Household adults are asked the following:

In the last 7 days, which of these statements best describes the food eaten in your household? Select only one answer.

  1. Enough of the kinds of food (I/we) wanted to eat
  2. Enough, but not always the kinds of food (I/we) wanted to eat
  3. Sometimes not enough to eat
  4. Often not enough to eat

Adults who select (1) are classified as living in households with full food sufficiency, while those who select (2) are classified as living in households with marginal food sufficiency. Those who select (3) or (4) are counted as having low and very low food sufficiency, respectively. Those who respond with (3) or (4) are classified as food insufficient, which means that a household did not have enough to eat in the last 7 days.

Prevalence of Food Insufficiency

The prevalence of food insufficiency (low and very low food sufficiency) rose from about 10 percent in August and September 2020 to 13.4 percent as of December 21, 2020, before declining to 8.0 percent as of April 26, 2021. Food insufficiency had increased to 9.6 percent as of June 21, 2021 before declining to 8.4 percent in September 2021. Very low food sufficiency has followed a similar pattern and was estimated at 2.2 percent in September 2021.

Data from the Household Pulse Survey and other sources are not entirely comparable (for more information, see the technical documentation on the HPS from the Census Bureau). As such, there is not a directly comparable measure of food insufficiency prior to the COVID-19 pandemic. ERS monitors the annual prevalence of food insecurity in U.S. households with data from the Current Population Survey Food Security Supplement. These data also include the food sufficiency question, but with a 12-month reference period. In the December 2020 Current Population Survey Food Security Supplement, 3.5 percent of U.S. households reported what best described the food situation of their household over the previous 12 months was "sometimes or often not having enough to eat" (food insufficiency), with 0.9 percent reporting "often not having enough to eat" (very low food sufficiency).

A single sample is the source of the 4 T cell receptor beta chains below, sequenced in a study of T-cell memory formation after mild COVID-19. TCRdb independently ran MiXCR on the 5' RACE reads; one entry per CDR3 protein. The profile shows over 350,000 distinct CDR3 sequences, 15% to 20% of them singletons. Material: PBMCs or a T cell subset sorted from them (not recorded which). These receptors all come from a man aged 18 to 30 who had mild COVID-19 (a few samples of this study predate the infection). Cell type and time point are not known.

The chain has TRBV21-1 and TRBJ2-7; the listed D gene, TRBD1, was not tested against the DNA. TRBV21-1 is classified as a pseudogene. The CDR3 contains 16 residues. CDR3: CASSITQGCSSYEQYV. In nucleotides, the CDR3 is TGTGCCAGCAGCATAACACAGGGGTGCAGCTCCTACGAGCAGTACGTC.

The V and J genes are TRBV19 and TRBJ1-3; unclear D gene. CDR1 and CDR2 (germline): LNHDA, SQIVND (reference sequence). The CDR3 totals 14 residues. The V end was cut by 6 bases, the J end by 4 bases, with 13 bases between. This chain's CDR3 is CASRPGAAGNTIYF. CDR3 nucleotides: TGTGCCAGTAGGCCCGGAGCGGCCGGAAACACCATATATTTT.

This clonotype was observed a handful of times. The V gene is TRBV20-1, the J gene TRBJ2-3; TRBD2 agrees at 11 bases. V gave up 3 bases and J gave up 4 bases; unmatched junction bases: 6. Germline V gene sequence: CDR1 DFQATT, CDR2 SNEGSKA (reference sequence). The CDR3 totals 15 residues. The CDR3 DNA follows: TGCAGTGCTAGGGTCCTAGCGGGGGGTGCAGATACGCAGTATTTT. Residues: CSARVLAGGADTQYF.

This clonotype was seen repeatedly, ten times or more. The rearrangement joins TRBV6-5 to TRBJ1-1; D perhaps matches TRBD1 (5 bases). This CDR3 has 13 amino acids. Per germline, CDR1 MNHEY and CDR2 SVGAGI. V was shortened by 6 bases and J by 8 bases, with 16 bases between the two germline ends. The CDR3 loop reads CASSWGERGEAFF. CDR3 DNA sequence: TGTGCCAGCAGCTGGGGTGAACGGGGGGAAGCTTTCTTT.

Very low and low food sufficiency during the COVID-19 pandemic affected certain segments of the U.S. population more than others. From January 6–March 29, 2021, Native Hawaiian and Pacific Islander households (27.3 percent) and American Indian and Alaskan Native households (20.3 percent), had the highest rates of food insufficiency. Nearly 20 percent of Black and Hispanic households experienced food insufficiency during this period. Eastern Asian households—including Chinese, Filipino, Japanese, Korean, and Vietnamese households—had lower rates of food insufficiency than other racial and ethnic groups, including White households. For most groups, food insufficiency was higher for households with children.

Disparities among ethnic groups are also seen in child food insufficiency. As of September 13, 2021, 20.8 percent of Black households and 19.1 percent of Hispanic households reported their children sometimes or often did not have enough to eat during the past week—compared with 5.9 percent for White non-Hispanic households and 6.1 percent for Asian households. The prevalence of child food insufficiency for Other non-Hispanic households is lower than reported in June 2021 but, at 13.7 percent, is more than double that of White non-Hispanic and Asian households. Although the prevalence of child food insufficiency has declined, disparities have remained.

Additional statistics on household food security in the United States in 2020 are available, see key statistics and graphics and interactive charts and highlights.